It’s such a weird turn of phrase, used nowhere else in Jesus’ teaching. And, however central to the overall message of the Beatitudes its initial placement in the poem may make it seem, none of the many writers who rehashed Jesus’ teachings in the letters and accounts that make up the rest of the New Testament ever repeated this expression. What, exactly, does it mean to be poor in spirit?
Not poor in the usual sense, obviously—although that’s how Luke puts what he remembers Jesus teaching. “Blessed are you who are poor,” he has Jesus starting off an analogous sermon—this one preached on “a level place” (Luke 6:17) rather than a mountainside—“for yours is the
” (Luke 6:20).
Luke’s rendering notwithstanding, I don’t think it’s the poor in money
or poor in housing or poor in opportunity who are at issue here, although such poverties
often plague the poor in spirit. Indeed, for many, it is through the related desperations
of socioeconomic poverty—through drug or alcohol addiction, through
imprisonment, through messed up relationships—that they eventually find
themselves in a state of spiritual impoverishment. Poor in spirit. Poor in—to
tap the Greek and Hebrew incarnations of the word spirit—breath. Lacking the breath,
that source of life that comes to us all from God, the spirit necessary to keep on living. kingdom of
On some level, I’ve always felt I knew, intuitively, who the poor in spirit were—perhaps because, not to claim holiness where none is merited, I spent a good part of my adult life spiritually deprived. Having lost my faith as a teenager, I spent the next couple of decades on my own, spiritually speaking. I wanted to believe—I wished I could pray and feel heard as I had as a child and was jealous of those I met who seemed confident of God's existence—but I couldn’t seem to get there, couldn’t convince myself that any of what I had known as a child was true, and thus I perceived myself to have been abandoned by the God I no longer believed in rather than the other way around. I was, in those years, indisputably poor in spirit, and I knew it.
If there was one belief in those years I still carried with me from my childhood faith, though, it was this: Faith itself, if it was real, had to come from God.
This was not something I was ever taught. Indeed, the Church’s and the Bible’s and even Jesus’ own messages about the source of faith often seem to say quite the opposite. People are encouraged to have faith throughout the Bible and in every Christian church, and even Jesus himself complains, again and again, about the miniscule faith of even those who follow him. The belief that faith comes from God came to me, I think, entirely experientially. I never believed in God because I chose to—not as a child and not since. Nor did I believe because I was told to. We never really spoke of matters spiritual in my family, though we were taken to church every Sunday. Even at church, even in the catechism classes of my childhood, I was never commanded or persuaded to believe the good news that God had sent Jesus to us. Or, if I was, I have no memory of it.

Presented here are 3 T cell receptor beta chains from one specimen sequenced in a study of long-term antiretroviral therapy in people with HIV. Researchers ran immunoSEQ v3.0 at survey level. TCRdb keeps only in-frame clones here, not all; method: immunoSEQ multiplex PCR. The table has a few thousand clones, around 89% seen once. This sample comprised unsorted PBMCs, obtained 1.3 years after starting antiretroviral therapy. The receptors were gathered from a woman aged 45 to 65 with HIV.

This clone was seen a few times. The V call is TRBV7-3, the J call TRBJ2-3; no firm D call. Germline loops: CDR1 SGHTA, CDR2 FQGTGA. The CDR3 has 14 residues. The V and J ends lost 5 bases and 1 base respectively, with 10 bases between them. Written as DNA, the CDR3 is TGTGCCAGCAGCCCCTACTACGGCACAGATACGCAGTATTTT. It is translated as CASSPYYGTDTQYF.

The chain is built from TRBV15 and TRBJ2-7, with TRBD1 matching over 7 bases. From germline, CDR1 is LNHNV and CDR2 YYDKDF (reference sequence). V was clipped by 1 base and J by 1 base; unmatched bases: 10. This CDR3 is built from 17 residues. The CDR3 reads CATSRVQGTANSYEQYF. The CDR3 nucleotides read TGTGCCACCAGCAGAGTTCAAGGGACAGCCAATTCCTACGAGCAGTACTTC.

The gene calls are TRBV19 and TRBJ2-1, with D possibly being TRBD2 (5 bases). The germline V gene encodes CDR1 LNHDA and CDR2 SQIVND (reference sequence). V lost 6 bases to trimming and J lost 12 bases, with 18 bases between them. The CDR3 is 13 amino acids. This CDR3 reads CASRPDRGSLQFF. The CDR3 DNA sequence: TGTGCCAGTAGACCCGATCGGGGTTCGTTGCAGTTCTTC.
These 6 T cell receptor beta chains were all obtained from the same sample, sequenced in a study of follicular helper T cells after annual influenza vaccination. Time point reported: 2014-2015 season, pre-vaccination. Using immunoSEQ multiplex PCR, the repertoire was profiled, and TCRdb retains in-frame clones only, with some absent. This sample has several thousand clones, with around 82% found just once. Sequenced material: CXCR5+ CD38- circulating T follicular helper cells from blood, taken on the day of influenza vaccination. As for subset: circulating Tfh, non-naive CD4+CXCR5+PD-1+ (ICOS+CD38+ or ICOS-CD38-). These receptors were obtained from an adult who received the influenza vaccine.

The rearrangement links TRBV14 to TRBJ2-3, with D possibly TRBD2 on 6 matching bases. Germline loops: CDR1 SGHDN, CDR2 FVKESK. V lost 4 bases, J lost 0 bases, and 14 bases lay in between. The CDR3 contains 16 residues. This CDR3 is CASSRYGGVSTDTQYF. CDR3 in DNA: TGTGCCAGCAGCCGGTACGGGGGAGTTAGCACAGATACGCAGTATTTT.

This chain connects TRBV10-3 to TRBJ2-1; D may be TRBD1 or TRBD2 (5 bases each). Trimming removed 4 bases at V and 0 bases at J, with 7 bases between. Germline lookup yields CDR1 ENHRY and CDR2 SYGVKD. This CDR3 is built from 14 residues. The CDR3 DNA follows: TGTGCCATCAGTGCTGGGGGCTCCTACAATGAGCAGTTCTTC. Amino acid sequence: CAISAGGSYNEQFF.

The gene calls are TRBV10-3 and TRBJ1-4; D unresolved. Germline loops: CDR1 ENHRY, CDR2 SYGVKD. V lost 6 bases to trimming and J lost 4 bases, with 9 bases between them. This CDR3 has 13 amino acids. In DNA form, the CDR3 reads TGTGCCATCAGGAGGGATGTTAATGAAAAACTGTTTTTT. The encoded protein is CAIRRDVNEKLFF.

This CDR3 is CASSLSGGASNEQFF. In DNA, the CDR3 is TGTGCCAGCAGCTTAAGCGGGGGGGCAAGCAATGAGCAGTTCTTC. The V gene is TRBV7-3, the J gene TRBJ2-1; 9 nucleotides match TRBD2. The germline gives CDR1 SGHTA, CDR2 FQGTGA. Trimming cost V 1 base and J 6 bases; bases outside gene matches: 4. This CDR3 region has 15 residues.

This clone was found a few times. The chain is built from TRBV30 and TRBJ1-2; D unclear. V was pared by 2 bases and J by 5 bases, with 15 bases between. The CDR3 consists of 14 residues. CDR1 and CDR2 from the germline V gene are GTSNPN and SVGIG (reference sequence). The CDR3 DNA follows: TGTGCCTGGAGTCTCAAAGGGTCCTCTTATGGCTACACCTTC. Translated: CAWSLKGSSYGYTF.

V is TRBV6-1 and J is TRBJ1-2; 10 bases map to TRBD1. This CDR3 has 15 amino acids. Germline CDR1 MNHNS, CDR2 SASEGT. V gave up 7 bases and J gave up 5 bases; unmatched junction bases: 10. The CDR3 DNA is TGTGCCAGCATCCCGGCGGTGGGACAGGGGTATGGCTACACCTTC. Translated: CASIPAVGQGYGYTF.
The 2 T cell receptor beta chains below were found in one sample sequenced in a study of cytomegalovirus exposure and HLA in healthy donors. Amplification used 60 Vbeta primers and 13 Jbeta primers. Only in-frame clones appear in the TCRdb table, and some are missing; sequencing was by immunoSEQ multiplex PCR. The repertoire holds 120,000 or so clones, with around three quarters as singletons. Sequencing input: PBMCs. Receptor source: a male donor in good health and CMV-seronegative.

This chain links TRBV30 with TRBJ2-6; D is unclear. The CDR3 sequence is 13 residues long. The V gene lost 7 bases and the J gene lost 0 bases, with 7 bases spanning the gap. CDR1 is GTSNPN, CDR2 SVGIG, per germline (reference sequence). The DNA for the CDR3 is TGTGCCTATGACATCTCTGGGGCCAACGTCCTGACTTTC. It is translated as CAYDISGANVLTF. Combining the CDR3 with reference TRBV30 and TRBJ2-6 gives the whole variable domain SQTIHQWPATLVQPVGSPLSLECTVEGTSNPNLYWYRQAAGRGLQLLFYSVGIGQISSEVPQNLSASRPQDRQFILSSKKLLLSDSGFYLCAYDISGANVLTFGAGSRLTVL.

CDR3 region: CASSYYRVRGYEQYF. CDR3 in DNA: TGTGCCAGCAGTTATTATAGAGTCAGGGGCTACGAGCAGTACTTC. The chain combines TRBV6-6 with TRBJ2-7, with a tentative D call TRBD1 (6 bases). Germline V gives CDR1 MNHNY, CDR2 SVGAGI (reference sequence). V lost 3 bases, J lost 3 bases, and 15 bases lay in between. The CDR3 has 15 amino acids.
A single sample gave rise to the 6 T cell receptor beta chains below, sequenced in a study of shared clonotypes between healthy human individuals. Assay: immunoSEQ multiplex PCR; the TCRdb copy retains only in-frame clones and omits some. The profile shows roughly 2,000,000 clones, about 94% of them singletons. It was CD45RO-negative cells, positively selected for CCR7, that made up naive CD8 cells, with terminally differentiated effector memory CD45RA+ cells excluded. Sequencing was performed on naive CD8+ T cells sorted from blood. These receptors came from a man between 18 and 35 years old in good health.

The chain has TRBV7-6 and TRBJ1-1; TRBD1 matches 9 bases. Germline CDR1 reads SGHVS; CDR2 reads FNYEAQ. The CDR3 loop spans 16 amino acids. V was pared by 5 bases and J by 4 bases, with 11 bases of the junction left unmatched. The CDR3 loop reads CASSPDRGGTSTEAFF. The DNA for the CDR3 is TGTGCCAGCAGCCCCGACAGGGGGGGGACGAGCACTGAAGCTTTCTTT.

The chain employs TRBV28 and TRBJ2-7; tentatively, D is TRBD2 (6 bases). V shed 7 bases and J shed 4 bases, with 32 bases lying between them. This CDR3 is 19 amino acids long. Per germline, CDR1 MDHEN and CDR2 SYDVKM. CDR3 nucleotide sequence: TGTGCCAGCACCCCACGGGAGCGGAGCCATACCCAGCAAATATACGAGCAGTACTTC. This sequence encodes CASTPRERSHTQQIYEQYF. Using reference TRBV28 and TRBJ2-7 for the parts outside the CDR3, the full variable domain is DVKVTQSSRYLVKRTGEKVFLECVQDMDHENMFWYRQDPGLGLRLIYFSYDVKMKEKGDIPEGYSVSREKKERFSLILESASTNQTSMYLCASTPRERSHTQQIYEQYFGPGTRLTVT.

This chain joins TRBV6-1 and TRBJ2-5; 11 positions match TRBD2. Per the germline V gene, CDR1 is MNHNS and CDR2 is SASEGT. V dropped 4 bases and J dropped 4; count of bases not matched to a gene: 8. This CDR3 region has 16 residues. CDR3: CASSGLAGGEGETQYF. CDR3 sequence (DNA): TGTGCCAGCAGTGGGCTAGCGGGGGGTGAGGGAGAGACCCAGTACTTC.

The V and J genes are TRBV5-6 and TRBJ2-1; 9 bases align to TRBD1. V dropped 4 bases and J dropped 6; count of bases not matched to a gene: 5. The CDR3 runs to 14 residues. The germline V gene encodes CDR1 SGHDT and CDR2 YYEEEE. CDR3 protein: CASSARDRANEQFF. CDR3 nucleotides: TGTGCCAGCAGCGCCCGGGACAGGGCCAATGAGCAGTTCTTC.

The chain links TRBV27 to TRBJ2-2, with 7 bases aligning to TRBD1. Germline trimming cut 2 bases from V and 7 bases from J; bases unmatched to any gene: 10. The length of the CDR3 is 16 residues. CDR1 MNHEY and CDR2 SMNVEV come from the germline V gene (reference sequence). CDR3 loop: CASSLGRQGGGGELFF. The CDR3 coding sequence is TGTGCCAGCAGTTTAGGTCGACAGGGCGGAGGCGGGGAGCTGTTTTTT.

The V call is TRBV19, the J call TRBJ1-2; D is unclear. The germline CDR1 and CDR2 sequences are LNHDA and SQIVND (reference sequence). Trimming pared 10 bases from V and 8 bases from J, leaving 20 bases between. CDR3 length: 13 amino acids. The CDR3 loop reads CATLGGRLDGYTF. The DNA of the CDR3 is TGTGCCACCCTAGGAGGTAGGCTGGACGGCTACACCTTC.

Instead, faith just seemed to inhabit me, effortlessly—the way that, later, love for my daughters would. The way genuine thanks does on occasion or deepfelt forgiveness or remorse. Believing was never a choice for me. I just believed. And then I didn’t.
Still, I never perceived the ability to believe as a divine gift until it left me.
Losing my faith was like what I am finding the gradual loss of sight to be like as I grow older, but more sudden, less fixable, more devastating. As with eyesight, I was utterly unappreciative of the gift of faith till I lost it. But by then, I secretly grieved, it was too late. God was gone.
The poor in spirit, I think, are those of us who come to a point of longing, of desperation, for God’s restorative, revitalizing breath—whether as the result of losing track of God, as I did, and misperceiving my inattention as abandonment or as the result of other miseries and poverties, other traumas and terrors.
Once, during one of those many unbelieving years ago when I was teaching English in
, my assigned mentor teacher—unbeknownst
to me a Christian—offered to make me a calligraphy as a going away present. China
“Find a little line of poetry you like and I will translate and paint it,” he told me.
I couldn’t think of a snippet of poetry small or meaningful enough to suit me, so I borrowed a King James Bible from my Mormon neighbors and leafed through it and immediately, having never really read the Bible before, lighted on two that seemed to speak for me: “Naked came I out of my mother’s womb and naked shall I return thither” (Job 1:21) and “Bow down thine ear, O Lord, hear me: for I am poor and needy” (Psalms 86:1).
As a foreigner in
days, I was regarded by all I met as amazingly wealthy, and I knew this assessment
to be true. Unlike many I met and heard of—not least the famous calligrapher
father of my mentor teacher, who was taken from his family and made to suffer
unspeakable miseries for having been an intellectual and an artist—I had everything I
needed in life. Not just food and money and opportunities but the freedom to enjoy them. China
And yet, in the most elemental sense, I was poor. Needier than my mentor teacher, certainly. Indeed, utterly bereft, the very breath of me plundered and lost. And, though it would be years before I fully rejected my lot and let God's breath fill me again, somehow—thank God!—I knew it.